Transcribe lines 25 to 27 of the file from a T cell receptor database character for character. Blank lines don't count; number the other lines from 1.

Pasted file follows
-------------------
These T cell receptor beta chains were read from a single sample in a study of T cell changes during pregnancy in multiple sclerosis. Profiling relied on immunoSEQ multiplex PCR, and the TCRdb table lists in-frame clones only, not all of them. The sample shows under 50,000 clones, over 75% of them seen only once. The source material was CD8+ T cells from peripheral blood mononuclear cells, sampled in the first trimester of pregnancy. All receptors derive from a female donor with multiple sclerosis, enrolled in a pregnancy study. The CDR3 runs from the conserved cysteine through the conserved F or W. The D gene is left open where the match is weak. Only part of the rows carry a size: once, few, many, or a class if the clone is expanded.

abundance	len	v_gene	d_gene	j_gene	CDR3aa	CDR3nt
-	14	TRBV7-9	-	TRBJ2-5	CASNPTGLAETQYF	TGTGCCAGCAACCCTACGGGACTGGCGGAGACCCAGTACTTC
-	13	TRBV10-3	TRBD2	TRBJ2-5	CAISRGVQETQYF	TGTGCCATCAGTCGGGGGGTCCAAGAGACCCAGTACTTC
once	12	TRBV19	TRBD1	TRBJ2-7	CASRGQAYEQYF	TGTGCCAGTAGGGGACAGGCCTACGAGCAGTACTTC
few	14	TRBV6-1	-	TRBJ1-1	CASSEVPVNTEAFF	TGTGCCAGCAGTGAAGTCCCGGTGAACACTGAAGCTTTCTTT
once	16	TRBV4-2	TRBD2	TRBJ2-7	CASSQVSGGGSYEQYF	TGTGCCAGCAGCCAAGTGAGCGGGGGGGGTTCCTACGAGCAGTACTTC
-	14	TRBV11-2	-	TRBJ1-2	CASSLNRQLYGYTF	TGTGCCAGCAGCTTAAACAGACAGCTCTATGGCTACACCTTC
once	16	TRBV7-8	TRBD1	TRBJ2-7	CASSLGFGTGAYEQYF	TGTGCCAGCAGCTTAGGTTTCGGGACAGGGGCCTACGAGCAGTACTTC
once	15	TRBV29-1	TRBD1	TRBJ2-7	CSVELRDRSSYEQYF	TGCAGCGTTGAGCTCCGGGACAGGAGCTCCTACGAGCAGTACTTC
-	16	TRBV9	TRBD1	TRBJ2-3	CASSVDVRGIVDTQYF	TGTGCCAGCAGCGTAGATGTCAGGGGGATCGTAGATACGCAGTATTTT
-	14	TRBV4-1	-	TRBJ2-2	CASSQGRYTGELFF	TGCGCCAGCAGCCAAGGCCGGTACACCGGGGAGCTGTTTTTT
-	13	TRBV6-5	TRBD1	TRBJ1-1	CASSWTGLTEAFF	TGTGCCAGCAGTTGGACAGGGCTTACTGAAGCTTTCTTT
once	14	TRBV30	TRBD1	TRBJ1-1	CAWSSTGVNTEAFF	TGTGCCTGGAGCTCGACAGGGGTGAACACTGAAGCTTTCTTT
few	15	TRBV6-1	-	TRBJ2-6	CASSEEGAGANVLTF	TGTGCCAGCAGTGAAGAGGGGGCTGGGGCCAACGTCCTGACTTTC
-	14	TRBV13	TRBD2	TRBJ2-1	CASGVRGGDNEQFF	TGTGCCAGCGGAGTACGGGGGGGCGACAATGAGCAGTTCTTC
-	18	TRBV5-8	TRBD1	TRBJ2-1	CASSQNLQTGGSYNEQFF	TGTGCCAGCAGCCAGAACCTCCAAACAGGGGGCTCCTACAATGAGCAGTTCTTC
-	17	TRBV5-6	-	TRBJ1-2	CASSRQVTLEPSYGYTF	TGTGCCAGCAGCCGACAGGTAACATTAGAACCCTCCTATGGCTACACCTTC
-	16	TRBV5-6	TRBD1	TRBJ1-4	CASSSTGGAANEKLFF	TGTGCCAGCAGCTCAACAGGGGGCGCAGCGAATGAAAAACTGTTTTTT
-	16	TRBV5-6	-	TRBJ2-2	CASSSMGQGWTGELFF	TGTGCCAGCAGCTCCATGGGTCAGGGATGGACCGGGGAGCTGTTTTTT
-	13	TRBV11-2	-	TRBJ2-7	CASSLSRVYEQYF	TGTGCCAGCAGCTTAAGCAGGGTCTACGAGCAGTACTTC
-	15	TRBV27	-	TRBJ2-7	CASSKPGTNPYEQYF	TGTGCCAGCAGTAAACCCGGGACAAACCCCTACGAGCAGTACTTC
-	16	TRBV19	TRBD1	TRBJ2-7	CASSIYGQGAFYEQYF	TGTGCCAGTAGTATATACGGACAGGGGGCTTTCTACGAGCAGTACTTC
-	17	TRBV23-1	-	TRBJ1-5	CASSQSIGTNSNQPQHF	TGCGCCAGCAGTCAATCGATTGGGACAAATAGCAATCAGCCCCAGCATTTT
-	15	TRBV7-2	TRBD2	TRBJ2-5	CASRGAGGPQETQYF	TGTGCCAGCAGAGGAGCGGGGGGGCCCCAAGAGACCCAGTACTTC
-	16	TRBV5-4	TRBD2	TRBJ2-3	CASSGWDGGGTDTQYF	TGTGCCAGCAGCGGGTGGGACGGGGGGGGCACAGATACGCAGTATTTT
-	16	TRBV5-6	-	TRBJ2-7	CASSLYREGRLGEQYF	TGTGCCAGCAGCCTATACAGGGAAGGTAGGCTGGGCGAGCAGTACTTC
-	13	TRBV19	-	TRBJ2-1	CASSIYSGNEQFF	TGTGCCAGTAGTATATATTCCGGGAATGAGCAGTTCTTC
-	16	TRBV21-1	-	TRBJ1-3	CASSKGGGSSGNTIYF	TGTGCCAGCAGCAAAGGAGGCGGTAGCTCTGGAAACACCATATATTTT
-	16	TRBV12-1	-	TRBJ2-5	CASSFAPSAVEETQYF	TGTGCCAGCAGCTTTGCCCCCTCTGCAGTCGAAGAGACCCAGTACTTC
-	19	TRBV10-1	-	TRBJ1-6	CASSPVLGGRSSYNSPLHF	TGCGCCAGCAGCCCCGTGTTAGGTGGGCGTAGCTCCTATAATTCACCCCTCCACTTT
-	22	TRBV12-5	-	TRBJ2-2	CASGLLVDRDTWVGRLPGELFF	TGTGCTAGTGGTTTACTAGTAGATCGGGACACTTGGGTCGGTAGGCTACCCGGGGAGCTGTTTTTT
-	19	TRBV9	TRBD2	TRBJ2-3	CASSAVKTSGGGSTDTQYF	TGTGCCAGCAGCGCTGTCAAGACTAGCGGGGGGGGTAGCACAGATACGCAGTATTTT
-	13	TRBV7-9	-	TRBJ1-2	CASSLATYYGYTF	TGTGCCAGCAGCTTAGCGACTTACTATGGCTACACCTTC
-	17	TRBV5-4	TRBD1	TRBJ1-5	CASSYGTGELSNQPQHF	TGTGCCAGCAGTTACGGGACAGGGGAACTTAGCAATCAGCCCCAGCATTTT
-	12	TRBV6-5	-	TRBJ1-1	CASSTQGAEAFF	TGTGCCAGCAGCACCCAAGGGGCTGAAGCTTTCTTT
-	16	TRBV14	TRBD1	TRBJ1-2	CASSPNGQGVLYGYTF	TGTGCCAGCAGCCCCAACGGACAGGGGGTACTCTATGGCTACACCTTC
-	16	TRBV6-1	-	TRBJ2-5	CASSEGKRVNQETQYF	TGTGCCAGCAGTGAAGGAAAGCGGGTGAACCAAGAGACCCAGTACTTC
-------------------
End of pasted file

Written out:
-	15	TRBV7-2	TRBD2	TRBJ2-5	CASRGAGGPQETQYF	TGTGCCAGCAGAGGAGCGGGGGGGCCCCAAGAGACCCAGTACTTC
-	16	TRBV5-4	TRBD2	TRBJ2-3	CASSGWDGGGTDTQYF	TGTGCCAGCAGCGGGTGGGACGGGGGGGGCACAGATACGCAGTATTTT
-	16	TRBV5-6	-	TRBJ2-7	CASSLYREGRLGEQYF	TGTGCCAGCAGCCTATACAGGGAAGGTAGGCTGGGCGAGCAGTACTTC